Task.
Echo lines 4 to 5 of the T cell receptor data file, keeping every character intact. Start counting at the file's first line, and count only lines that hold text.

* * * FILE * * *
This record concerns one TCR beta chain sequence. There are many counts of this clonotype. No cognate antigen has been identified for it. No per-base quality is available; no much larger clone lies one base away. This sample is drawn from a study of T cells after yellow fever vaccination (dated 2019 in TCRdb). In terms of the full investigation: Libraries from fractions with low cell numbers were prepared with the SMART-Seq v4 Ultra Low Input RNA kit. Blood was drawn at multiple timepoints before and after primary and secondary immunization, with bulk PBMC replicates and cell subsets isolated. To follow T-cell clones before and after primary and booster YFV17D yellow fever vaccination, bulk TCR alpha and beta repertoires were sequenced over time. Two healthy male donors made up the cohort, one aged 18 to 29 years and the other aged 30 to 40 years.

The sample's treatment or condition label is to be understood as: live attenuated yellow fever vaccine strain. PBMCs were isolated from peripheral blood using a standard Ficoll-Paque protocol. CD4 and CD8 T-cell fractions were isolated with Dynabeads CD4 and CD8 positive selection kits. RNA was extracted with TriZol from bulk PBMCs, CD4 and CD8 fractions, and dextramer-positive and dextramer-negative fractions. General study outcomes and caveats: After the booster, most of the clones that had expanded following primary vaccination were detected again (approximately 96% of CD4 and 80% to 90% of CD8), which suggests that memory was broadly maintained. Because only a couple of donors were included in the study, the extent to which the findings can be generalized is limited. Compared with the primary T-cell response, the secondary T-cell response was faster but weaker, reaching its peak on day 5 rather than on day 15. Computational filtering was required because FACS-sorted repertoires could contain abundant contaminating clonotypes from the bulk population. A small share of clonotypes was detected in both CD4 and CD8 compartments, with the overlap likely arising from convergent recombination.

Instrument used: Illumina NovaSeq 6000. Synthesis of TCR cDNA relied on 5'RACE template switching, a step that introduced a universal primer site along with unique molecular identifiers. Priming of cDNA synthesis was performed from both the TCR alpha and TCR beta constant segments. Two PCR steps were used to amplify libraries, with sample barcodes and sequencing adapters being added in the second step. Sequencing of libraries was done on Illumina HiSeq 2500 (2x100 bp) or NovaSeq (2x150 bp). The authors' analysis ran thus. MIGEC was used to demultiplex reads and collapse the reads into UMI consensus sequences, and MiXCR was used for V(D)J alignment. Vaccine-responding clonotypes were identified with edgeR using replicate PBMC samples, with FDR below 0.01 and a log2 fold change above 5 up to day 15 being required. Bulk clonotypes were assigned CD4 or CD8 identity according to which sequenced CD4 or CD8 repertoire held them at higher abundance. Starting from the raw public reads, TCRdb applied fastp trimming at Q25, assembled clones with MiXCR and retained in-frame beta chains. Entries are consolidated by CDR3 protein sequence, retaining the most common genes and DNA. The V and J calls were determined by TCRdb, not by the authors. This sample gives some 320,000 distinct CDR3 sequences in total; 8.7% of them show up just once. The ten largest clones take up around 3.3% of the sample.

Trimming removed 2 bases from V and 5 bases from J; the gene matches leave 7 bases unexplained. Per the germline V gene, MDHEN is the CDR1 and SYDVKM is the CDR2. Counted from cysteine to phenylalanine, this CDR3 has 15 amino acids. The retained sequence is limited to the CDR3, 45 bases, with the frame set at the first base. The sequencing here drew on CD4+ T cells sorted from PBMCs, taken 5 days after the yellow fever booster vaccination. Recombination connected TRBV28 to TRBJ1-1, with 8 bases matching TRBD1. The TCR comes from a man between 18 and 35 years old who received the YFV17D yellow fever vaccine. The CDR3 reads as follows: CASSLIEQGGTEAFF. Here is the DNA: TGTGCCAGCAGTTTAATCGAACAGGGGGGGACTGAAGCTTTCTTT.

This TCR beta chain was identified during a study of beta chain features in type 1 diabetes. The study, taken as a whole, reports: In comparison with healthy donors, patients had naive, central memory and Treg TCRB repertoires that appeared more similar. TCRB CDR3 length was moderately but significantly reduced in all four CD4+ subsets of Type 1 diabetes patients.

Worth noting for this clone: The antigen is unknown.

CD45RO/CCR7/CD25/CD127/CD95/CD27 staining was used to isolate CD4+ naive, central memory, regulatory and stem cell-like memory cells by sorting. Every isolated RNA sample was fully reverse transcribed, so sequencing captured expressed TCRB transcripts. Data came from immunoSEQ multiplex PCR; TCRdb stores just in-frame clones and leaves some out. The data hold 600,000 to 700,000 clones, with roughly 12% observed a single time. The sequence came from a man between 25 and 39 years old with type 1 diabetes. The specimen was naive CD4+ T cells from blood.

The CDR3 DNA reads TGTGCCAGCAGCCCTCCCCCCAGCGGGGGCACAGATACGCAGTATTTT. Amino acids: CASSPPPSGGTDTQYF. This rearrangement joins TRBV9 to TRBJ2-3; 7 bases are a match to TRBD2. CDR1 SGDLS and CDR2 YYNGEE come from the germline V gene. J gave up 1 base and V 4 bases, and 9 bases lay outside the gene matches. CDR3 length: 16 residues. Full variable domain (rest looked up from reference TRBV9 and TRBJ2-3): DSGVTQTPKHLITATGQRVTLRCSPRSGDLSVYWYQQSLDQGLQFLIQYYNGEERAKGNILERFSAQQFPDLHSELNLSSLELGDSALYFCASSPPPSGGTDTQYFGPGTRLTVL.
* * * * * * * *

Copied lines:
Trimming removed 2 bases from V and 5 bases from J; the gene matches leave 7 bases unexplained. Per the germline V gene, MDHEN is the CDR1 and SYDVKM is the CDR2. Counted from cysteine to phenylalanine, this CDR3 has 15 amino acids. The retained sequence is limited to the CDR3, 45 bases, with the frame set at the first base. The sequencing here drew on CD4+ T cells sorted from PBMCs, taken 5 days after the yellow fever booster vaccination. Recombination connected TRBV28 to TRBJ1-1, with 8 bases matching TRBD1. The TCR comes from a man between 18 and 35 years old who received the YFV17D yellow fever vaccine. The CDR3 reads as follows: CASSLIEQGGTEAFF. Here is the DNA: TGTGCCAGCAGTTTAATCGAACAGGGGGGGACTGAAGCTTTCTTT.

This TCR beta chain was identified during a study of beta chain features in type 1 diabetes. The study, taken as a whole, reports: In comparison with healthy donors, patients had naive, central memory and Treg TCRB repertoires that appeared more similar. TCRB CDR3 length was moderately but significantly reduced in all four CD4+ subsets of Type 1 diabetes patients.